The Deductibility Of Expenses Paid With Forgiven PPP Loan Proceeds

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On April 30, 2020, the Internal Revenue Service (the “IRS”) released Notice 2020-32. The Notice sets forth the IRS’s position that no deduction is allowed for federal income tax purposes for any expense paid with loan proceeds that are received and forgiven under the Paycheck Protection Program (“PPP”), provided for by the Coronavirus Aid, Relief, and Economic Security Act (the “CARES Act”). The Notice has been criticized by members of both houses of Congress, and there appears to be bipartisan support to enact legislation that will override the Notice.

By way of background (discussed more fully here), the PPP was established by the CARES Act to provide loans to eligible small and midsize businesses to maintain payroll (including benefits), hire back employees who have been laid off, and cover applicable overhead, such as mortgages, rent, and utilities. Under the PPP, a recipient of such a loan may use the proceeds to pay, among other things: certain “payroll costs,” as detailed herein; interest on mortgage obligations; rent; utilities; and interest on other debt obligations (collectively, “Covered Expenses”). For purposes of a PPP loan, “payroll costs” consist of: compensation to employees, including salary, wages, commissions, or similar compensation; cash tips or the equivalent; payment for vacation, parental, family, medical, or sick leave; severance for dismissal or separation; payment for employee benefits, including group health care coverage and insurance premiums; retirement benefits; and the payment of state and local taxes assessed on an employee’s compensation.

One of the key features of the PPP is loan forgiveness, under which a recipient of a PPP loan may, subject to meeting the specific requirements under the CARES Act, be excused from repaying up to the full amount of that loan, inclusive of principal and interest, if the loan proceeds are used to pay for Covered Expenses incurred over an eight-week period generally beginning on the date the PPP loan is originated. Generally, federal income tax law requires the amount of a forgiven debt to be recognized as gross income. For federal income tax purposes, the CARES Act specifically excludes from the gross income of a recipient of any PPP loan the amount of forgiven PPP loan proceeds.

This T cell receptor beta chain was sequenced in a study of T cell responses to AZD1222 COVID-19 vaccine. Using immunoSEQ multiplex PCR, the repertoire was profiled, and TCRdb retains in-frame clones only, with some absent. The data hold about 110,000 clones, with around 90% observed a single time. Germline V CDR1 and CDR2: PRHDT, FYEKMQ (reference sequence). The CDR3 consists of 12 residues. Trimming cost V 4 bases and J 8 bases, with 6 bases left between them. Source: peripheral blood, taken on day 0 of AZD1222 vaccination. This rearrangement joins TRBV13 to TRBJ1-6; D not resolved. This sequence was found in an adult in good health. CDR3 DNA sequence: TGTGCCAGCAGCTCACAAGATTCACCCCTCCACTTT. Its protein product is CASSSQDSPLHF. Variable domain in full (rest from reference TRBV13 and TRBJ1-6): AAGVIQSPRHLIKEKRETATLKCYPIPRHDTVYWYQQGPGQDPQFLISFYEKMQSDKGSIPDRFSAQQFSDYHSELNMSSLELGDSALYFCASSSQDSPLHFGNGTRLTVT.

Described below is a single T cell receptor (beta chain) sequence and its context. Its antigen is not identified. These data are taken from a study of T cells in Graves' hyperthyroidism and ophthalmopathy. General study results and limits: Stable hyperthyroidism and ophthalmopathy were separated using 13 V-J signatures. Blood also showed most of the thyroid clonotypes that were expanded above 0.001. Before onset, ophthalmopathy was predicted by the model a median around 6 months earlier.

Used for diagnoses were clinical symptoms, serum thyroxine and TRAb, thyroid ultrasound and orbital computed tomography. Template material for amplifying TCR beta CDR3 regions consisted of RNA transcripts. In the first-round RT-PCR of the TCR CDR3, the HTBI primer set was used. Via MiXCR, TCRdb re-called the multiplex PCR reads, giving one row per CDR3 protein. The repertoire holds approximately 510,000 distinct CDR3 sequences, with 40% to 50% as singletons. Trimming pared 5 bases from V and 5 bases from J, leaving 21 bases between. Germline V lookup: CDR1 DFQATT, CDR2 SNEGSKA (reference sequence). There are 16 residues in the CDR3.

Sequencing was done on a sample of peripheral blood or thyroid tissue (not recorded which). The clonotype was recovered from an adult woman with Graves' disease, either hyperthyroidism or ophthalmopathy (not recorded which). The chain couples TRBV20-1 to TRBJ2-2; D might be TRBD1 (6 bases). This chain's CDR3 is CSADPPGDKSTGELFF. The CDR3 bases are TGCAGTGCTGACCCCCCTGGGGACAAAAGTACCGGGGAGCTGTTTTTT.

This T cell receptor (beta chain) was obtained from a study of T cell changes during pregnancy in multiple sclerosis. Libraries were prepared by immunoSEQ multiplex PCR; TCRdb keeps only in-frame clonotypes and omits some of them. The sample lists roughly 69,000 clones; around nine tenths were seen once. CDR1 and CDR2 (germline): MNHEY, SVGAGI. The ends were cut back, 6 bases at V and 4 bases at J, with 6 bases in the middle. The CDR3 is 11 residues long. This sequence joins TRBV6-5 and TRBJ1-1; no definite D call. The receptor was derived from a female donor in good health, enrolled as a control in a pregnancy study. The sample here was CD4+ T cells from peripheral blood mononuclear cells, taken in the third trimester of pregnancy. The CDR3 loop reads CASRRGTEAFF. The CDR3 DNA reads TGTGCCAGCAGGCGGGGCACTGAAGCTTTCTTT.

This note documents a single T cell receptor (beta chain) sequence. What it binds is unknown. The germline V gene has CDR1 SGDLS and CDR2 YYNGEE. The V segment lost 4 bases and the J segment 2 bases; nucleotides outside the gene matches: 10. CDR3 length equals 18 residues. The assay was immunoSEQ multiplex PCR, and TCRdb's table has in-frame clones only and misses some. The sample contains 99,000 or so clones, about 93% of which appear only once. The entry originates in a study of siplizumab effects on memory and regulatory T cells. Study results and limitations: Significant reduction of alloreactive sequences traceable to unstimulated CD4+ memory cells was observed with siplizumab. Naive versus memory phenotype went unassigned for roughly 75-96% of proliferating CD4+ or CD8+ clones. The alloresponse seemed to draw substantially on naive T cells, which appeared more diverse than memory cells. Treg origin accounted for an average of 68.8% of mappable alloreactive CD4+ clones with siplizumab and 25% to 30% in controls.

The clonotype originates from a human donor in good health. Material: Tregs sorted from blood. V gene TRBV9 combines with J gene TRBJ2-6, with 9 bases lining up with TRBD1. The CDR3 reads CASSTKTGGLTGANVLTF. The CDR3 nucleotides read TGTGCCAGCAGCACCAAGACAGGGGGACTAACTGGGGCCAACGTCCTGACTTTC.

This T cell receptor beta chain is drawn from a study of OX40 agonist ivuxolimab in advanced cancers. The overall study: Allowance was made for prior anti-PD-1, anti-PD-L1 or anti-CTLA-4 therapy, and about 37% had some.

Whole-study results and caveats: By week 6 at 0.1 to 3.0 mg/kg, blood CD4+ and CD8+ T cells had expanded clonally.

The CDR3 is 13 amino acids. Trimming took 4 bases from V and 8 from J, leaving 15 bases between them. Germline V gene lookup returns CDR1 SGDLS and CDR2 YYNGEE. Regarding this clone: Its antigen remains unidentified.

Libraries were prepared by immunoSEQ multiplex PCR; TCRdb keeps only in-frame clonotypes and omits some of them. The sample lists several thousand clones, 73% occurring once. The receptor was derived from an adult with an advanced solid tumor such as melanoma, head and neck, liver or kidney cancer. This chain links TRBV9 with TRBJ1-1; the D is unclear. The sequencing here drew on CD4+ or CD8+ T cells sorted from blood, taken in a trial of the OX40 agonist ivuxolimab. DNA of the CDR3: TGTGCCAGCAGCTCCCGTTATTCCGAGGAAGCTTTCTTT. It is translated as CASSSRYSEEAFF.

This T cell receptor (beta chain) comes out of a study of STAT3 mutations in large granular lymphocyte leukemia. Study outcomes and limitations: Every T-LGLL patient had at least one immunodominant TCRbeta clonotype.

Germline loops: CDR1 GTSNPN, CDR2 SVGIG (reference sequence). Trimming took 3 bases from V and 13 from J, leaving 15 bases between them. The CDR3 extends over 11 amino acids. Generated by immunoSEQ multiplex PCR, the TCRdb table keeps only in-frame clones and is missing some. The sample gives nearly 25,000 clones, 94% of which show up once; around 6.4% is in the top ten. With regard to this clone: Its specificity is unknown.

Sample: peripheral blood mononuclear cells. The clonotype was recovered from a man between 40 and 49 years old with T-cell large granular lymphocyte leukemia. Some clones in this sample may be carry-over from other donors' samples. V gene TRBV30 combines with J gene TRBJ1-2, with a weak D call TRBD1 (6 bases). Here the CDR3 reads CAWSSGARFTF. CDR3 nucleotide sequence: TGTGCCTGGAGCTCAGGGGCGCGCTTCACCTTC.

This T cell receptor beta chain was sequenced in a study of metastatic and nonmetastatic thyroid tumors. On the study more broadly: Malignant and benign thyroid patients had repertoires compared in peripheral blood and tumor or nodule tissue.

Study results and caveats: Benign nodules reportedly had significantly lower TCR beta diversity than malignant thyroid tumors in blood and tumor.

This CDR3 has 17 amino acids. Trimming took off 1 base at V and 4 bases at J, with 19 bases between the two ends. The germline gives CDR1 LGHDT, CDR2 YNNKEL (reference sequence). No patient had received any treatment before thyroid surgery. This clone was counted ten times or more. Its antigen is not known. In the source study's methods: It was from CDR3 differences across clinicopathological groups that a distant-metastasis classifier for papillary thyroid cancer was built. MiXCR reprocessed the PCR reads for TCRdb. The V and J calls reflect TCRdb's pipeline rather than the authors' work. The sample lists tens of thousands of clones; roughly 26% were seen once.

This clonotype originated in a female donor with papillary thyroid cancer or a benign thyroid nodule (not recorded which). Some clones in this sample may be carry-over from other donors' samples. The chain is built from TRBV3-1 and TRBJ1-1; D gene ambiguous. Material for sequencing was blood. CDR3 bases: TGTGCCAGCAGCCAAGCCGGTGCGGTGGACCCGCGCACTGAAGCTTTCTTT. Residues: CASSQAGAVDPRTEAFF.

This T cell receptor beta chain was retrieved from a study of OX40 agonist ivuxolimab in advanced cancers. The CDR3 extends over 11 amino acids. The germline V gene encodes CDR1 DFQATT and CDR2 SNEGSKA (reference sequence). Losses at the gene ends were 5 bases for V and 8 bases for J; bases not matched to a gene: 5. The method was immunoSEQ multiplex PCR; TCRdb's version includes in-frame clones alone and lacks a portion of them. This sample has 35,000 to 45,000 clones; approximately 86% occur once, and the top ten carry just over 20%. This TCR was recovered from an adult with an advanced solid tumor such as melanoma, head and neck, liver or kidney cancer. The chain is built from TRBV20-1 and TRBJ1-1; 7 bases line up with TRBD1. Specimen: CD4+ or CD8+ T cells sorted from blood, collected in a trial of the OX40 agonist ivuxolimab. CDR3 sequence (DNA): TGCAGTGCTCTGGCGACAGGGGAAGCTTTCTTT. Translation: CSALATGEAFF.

Generally, federal income tax law permits a tax deduction for all ordinary and necessary business expenses paid or incurred during the taxable year in carrying on any trade or business. However, a taxpayer generally may not claim a tax deduction with respect to an otherwise tax-deductible expense where the expense is paid using tax-exempt income. The Notice acknowledges that Covered Expenses constitute typical trade or business expenses for which a tax deduction is generally appropriate, but concludes that because the CARES Act excludes from gross income any PPP loan proceeds that are forgiven, such income is tax-exempt income and the related Covered Expenses are nondeductible. As a result of this position, the IRS essentially negates a benefit arguably bestowed by the CARES Act: while the business does not recognize the additional income resulting from the loan forgiveness, it loses the deduction related to the payroll costs and other expenses paid with the proceeds of the PPP loan.

As we previously noted, the IRS’s position in the Notice has received significant criticism from certain legislators. For example, in a bipartisan letter to Treasury Secretary Steve Mnuchin dated May 5, 2020, Senator Chuck Grassley (R-IA), Senator Ron Wyden (D-OR), and Congressman Richard E. Neal (D-MA) stated that Congress “did not intend to deny the deductibility of ordinary and necessary business expenses.” The following day, on May 6, 2020, Senator Grassley, Senator Wyden, Senator John Cornyn (R-TX), Senator Marco Rubio (R-FL), and Congressman Tom Carper (D-DE) introduced the Small Business Expense Protection Act to clarify that expenses paid with a forgiven PPP loan are tax-deductible. Congresswoman Lizzie Fletcher (R-TX) announced that she too will be introducing legislation to ensure that employers with forgiven PPP loans are allowed a deduction for wages and other expenses paid during the period of the loan.

It remains to be seen whether bipartisan congressional support will provide taxpayers with legislative relief from the positions set forth in the Notice. Nonetheless, we suggest that taxpayers who received a PPP loan continue to monitor this developing situation and, prior to filing their 2020 income tax return, consult with their tax advisor to determine whether legislative relief has been enacted and, if not, whether there are opportunities to challenge the IRS’s position in the Notice. We will update this alert as this rapidly developing situation continues to unfold.

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DISCLAIMER: Because of the generality of this update, the information provided herein may not be applicable in all situations and should not be acted upon without specific legal advice based on particular situations.

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